Christmas Devotion – December 22

The Bible is filled with great historical drama. Some historical events revealed in the Bible overwhelm us by their sheer drama. God commands light and darkness to separate and creates massive continents “ex nihilo” or “out of nothing.” Moses leads an exodus of Hebrew slaves out of Egypt. Chased by thundering Egyptian chariots, the fleeing slaves come to the edge of the sea, and confronting a certain death at the hands of the pursuing Egyptians soldiers, the sea suddenly and miraculously separates and they safely journey to the other side.

1,400 years after the miraculous drama of the Exodus, the Christmas drama unfolds in Bethlehem and its surrounding areas. A millenium before the birth of Christ, Bethlehem had been the birth place of King David. At the time of Jesus’ birth, Bethlehem was a small town of about 1,000 inhabitants and hardly a bustling center of cultural, economic, and military activity.

The leading men and women in God’s Christmas drama were Mary, Joseph, and some shepherds. Joseph and Mary were among the poorest of the poor. Mary became pregnant before the marriage was official. In this culture, this made Mary a candidate for death by stoning. Mary said God did it. Joseph considered divorce, but an angel convinced him otherwise. We know Joseph and Mary as the earthly parents of the eternal Son of God. At the time of the real story, they would not have been held in such high esteem. The 80-mile donkey ride to register in Bethlehem for a new Roman census and taxation program was probably more of a reprieve than a burden.

The shepherds were a story all their own. Shepherds suffered from a bad reputation in those days. The religious leadership lumped shepherds in the category of the godless, forbidding them to even enter the courtyard of the temple. Yet the night sky, filled with the resplendent light of God’s glory, first filled their sight. The sounds of the Heavenly Host first filled their ears. The gospel joy of Christ the Savior was first announced to them, and they became the first human heralds of the good news of great joy.

As the historical Christmas drama unfolds, the gospel story moves us from the miracle of Incarnation to the response of the ordinary people who witnessed it. “Mary treasured up all these things and pondered them in her heart” (Luke 2:19). “The shepherds returned, glorifying and praising God for all the things they had heard and seen” (Luke 2:20). “All who heard it were amazed at what the shepherds said to them” (Luke 2:18).

Each year, there are dramatic reenactments of the Christmas story. Maybe you have seen one of them. Joseph looks the part. Mary is gorgeous. The manger holds a live-looking baby. The animals are real and the cattle are really lowing. There are flashing lights, fluttering angels, and sounds of Handel’s Hallelujah Chorus fill the performance hall. All who hear and see the performance are thrilled. It is great drama. The only thing missing is the glory of God and the worship of Christ.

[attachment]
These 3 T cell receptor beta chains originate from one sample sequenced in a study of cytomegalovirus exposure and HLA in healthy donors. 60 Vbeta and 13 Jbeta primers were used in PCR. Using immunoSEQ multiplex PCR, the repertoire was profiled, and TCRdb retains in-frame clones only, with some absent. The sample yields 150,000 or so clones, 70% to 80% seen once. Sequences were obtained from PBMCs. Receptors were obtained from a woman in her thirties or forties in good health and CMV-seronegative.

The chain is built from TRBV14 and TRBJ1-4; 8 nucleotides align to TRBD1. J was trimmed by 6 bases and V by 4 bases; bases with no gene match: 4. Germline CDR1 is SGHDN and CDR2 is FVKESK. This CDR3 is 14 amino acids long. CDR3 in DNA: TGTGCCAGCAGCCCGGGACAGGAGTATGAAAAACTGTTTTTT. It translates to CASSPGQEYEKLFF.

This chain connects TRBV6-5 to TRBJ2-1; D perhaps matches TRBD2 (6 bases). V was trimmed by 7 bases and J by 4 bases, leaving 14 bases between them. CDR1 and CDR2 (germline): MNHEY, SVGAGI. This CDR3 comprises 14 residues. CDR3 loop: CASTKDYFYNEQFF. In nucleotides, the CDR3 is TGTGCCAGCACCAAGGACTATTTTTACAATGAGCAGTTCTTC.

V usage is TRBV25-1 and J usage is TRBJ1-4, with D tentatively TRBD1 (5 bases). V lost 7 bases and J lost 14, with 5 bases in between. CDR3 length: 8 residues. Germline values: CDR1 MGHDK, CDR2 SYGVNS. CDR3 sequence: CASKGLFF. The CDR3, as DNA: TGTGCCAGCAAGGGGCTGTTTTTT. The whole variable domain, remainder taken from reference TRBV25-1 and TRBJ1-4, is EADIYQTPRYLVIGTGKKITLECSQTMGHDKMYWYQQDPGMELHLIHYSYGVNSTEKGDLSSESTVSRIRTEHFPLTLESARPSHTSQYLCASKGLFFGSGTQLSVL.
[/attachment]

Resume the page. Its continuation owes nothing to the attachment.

This is the way many celebrate Christmas. We say, “Merry Christmas.” We go to church. We see, hear, and buy, buy, and buy again. But what do we see and hear? Do we worship, ponder, praise God, or share the good news of Jesus Christ? Are we humbled and amazed that the Holy, Holy, Holy One entered this unholy and messed up world to redeem it and sinners like us, because Christ is our only hope?

A story is told about a Christmas pageant in the basement of a small church. It was not a good drama. An awkward little boy with a learning disability was chosen as the innkeeper. His only lines were, “There is no room in the inn.” He practiced these lines so he would be prepared for his part in the drama. The problem was when Joseph and Mary came to the inn for help; he got caught up in the drama. He started to say his practiced lines, “There is no room…” but then he startled the holy couple and everyone else by saying, “Wait a minute. Don’t go. You can have my room.”

It is this kind of Christmas pageant which best captures the wonder of the historical Christmas drama. It reveals what can happen when ordinary folks like Mary, Joseph, shepherds, and you and me, who are trying to make our way in this confusing world, suddenly see, hear, and believe the gospel of great joy. The drama of Christmas continues in our response of wonder and faith in the Christ of the drama. Today and in this Christmas week, I pray we will pause, ponder, praise, and worship.

“For God, who said, ‘Let light shine out of darkness,’ made His light shine in our hearts to give us the light of the knowledge of the glory of God in the face of Christ. But we have this treasure in jars of clay to show that this all-surpassing power is from God and not from us” (2 Corinthians 4:6-7).